Athens is certainly not the city to go around with a bicycle, as it has not any bicycle lanes and the car drivers tend to drive quite aggressively. Nevertheless (or maybe because of this) riding a bicycle in Athens has become lately some sort of a political (counter-)action, especially by young people with an alternative lifestyle. In general, tourists not familiar with the terrible athenian traffic are not advised to use a bicycle as a principal means of transport. Small rides are safe though in the long network of pedestrian streets around the Historical Centre of the city and can be quite enjoyable indeed.
The initiative My city with a bike taken by the General Secretariat for The Youth and several NGO's offers free conducted tours with free bikes every Saturday and Sunday from 10 am to 3 pm all year round except for the rainy days. All you have to do is book 10 days in advance either by email firstname.lastname@example.org or phone (8011 19 19 00).
You can also rent a bike in heart of the town for 1hour or more and for many days low cost! go around Greece or islands etc.. at http://www.acropolis-bikes.gr
You can also rent a bike or join a conducted tour at http://www.pamevolta.gr
Athens offers some of the best and worst urban walking in Europe. Several major streets have been recently pedestrianized, and a mostly car-free archeological walk has been implemented connecting the Acropolis and nearby sites. Pleasant walking can also be had in Athens/Plaka Plaka, especially its upper reaches, and in much of Athens/Kolonaki Kolonaki, and the National Garden can provide a welcome respite from the heat and noise of the city center. On the other hand, Athens' horrendous traffic can make crossing the street in many areas a hair-raising proposition, and even walking down many major streets can be an unpleasant experience of noise and pollution. Cars and motorbikes parked blocking the sidewalks (illegal but ubiquitous) can also make walking unpleasant. Fortunately, much of the traffic-plagued area of the city can be avoided by judicious use of the new Metro, which goes most places a visitor would want to see or to walk around in.
You can now visit the Acropolis, walk along the picturesque streets of Plaka or the hills around the Acropolis at your own pace, with i Pod Pocket tours audioguides (www.pocket-tours.gr) http://www.pocket-tours.gr. It’s informative and fun! They are available for rent at Athens Hilton Hotel, Sofitel Athens Airport, King George Palace, Baby Grand Hotel and Profil Voyage, travel agency http://www.profilvoyages.gr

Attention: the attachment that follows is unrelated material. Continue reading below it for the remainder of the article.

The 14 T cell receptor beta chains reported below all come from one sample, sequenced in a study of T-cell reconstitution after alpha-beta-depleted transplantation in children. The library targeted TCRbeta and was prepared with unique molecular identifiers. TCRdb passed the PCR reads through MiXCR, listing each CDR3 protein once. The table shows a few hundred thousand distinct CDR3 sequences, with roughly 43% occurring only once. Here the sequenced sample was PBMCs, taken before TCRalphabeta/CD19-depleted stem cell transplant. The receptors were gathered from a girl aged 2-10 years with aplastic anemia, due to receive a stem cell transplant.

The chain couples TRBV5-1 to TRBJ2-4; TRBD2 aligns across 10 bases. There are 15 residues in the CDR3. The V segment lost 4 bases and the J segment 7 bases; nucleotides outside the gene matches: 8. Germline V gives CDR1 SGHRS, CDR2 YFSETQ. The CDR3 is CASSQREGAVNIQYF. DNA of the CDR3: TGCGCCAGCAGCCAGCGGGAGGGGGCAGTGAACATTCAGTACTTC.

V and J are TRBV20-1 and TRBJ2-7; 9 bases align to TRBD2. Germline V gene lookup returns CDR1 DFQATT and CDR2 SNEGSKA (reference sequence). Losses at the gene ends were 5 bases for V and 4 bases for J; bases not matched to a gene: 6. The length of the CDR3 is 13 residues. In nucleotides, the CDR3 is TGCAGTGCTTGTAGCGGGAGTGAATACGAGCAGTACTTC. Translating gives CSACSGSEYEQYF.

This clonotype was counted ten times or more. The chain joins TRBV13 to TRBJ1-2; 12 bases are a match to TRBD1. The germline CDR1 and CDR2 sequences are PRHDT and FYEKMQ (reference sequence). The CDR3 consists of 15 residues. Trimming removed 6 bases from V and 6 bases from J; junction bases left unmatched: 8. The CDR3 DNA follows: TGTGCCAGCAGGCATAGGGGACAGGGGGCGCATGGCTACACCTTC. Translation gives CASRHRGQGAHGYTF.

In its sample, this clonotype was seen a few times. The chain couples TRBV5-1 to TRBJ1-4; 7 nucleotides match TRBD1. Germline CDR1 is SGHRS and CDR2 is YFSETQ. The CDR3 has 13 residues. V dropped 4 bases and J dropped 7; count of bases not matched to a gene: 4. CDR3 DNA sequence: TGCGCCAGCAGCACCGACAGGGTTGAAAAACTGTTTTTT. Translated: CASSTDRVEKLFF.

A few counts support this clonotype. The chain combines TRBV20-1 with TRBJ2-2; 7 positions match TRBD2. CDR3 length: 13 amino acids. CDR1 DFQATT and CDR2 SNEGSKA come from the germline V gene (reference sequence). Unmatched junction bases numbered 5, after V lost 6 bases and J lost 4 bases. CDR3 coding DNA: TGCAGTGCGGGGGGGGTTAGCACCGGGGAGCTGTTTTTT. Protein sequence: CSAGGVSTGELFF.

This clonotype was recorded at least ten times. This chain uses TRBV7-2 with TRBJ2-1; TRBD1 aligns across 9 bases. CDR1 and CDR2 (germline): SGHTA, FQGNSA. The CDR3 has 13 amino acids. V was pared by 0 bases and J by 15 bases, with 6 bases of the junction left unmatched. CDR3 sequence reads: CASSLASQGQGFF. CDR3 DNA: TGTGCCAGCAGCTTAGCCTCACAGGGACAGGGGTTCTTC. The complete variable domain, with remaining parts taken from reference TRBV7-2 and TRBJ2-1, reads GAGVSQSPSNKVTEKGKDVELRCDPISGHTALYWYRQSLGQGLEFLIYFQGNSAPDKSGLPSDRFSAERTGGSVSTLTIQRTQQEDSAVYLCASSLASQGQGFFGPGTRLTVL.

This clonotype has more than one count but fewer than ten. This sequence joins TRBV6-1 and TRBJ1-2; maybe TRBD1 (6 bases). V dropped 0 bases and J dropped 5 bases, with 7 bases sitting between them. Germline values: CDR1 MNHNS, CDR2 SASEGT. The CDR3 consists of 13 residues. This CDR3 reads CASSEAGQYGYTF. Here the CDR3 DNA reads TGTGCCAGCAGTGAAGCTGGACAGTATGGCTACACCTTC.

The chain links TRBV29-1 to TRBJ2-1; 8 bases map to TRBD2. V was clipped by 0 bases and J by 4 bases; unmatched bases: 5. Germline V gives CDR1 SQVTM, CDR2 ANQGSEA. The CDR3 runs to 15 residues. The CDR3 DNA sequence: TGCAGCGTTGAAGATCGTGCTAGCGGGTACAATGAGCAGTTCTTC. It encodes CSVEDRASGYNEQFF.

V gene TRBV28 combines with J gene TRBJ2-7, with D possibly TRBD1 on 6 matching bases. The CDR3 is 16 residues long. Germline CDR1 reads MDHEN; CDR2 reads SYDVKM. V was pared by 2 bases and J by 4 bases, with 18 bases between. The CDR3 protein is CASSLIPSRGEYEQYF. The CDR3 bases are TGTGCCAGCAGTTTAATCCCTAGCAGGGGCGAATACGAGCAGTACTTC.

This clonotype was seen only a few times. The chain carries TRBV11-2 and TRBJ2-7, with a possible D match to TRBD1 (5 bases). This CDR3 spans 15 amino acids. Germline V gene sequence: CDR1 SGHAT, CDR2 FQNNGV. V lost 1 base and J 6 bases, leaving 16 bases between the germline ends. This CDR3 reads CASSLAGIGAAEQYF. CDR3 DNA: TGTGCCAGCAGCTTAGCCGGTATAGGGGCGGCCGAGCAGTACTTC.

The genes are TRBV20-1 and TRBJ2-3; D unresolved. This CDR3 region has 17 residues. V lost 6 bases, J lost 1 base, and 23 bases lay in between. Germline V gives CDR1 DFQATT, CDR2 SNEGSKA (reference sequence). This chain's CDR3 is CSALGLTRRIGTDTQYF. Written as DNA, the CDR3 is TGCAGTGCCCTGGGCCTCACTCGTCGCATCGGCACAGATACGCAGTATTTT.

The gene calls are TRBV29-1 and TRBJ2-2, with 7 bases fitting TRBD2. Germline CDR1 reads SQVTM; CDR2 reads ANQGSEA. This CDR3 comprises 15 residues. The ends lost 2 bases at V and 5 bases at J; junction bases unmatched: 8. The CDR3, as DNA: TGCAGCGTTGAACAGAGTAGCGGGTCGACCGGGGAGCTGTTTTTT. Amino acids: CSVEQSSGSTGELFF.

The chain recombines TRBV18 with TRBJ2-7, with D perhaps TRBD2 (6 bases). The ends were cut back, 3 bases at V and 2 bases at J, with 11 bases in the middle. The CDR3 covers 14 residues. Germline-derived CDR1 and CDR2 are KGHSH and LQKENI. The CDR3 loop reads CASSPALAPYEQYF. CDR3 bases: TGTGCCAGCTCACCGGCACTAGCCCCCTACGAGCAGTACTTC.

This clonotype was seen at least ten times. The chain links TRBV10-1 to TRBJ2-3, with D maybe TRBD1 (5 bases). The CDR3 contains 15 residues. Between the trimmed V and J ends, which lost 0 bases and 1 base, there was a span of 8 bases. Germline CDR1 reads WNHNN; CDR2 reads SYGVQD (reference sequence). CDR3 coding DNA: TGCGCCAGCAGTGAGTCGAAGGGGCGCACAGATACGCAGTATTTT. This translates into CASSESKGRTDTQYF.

When to go
You can visit Athens all year around. In December and January the cold could be enough to prevent you from walking around the city. On the other hand, that can also happen in July and August because of the heat. Athens can go up to 40 degrees in summer. It's better to visit in autumn and spring. June is the ideal month because the heat is still something you can handle and the city is full of festivals and events.
The sprawling city is bounded on three sides by Mt Hymettos, Mt Parnitha and Mt Pendeli; whilst inside Athens are twelve hills [the seven historical are: Acropolis, Areopagus, Hill of Philopappus, Observatory Hill (Muses Hill), Pnyx, Lycabettus, Tourkovounia (Anchesmus)], the Acropolis and Lykavittos being the most prominent. These hills provide a refuge from the noise and commotion of the crowded city streets, offering amazing views down to Saronic Gulf, Athens' boundary with the Aegean Sea on its southern side. The streets of Athens (clearly signposted in Greek and English) now meld imperceptibly into Athens/Piraeus Piraeus, the city's ancient (and still bustling) port.
Most things of interest to travellers can be found within a relatively small area surrounding the city centre at Syntagma Square (Plateia Syntagmatos). This epicentre is surrounded by the districts of the Plaka to the south, Monastiraki to the west, Kolonaki to the east and Omonia to the north. Further afield is the port of Athens, the Piraeus.
the Athens/Acropolis Acropolis-the ancient high city of Athens, crowned by marble temples sacred to the city's goddess Athena Athens/Plaka Plaka, Monastiraki and Thissio-charming historic districts at the foot of the Acropolis, with restored 19th century neoclassical homes, pedestrianized streets, shops and restaurants, and picturesque ruins from the city's Roman era Athens/Kifissia Kifissia-the northern part of Athens, rarely visited by tourists Nea Smyrni-at the southern part of Athens, a modern European district Athens/Kolonaki Kolonaki-upscale residential area with many cafes, boutiques and galleries Athens/Omonia Omonia and Exarheia-formerly seedy district home to Greece's students, anarchists and the National Archeaological Museum, now somewhat revitalized by the metro Athens/Pangrati and Mets Pangrati and Mets-these adjoining pleasant residential neighborhoods south of Lycabettos and east of the National Garden are not much frequented by tourists, but they do include a few hotels and a number of good traditional tavernas. Athens/Piraeus Piraeus-the ancient port of Athens, Piraeus is today an independent, heavily industrial municipality located southwest of Athens, whose modern-day port serves almost all of Attica's ferry connections to Crete and the Aegean Islands. Athens/Psiri Psiri-up and coming former industrial district, full of trendy or alternative restaurants, cafés, bars, and small shops Athens/Syntagma Square Syntagma Square (Plateia Syntagmatos)-dominated by the old Royal Palace, Syntagma Square is the business district of Athens, complete with major hotels, banks, restaurants and airline offices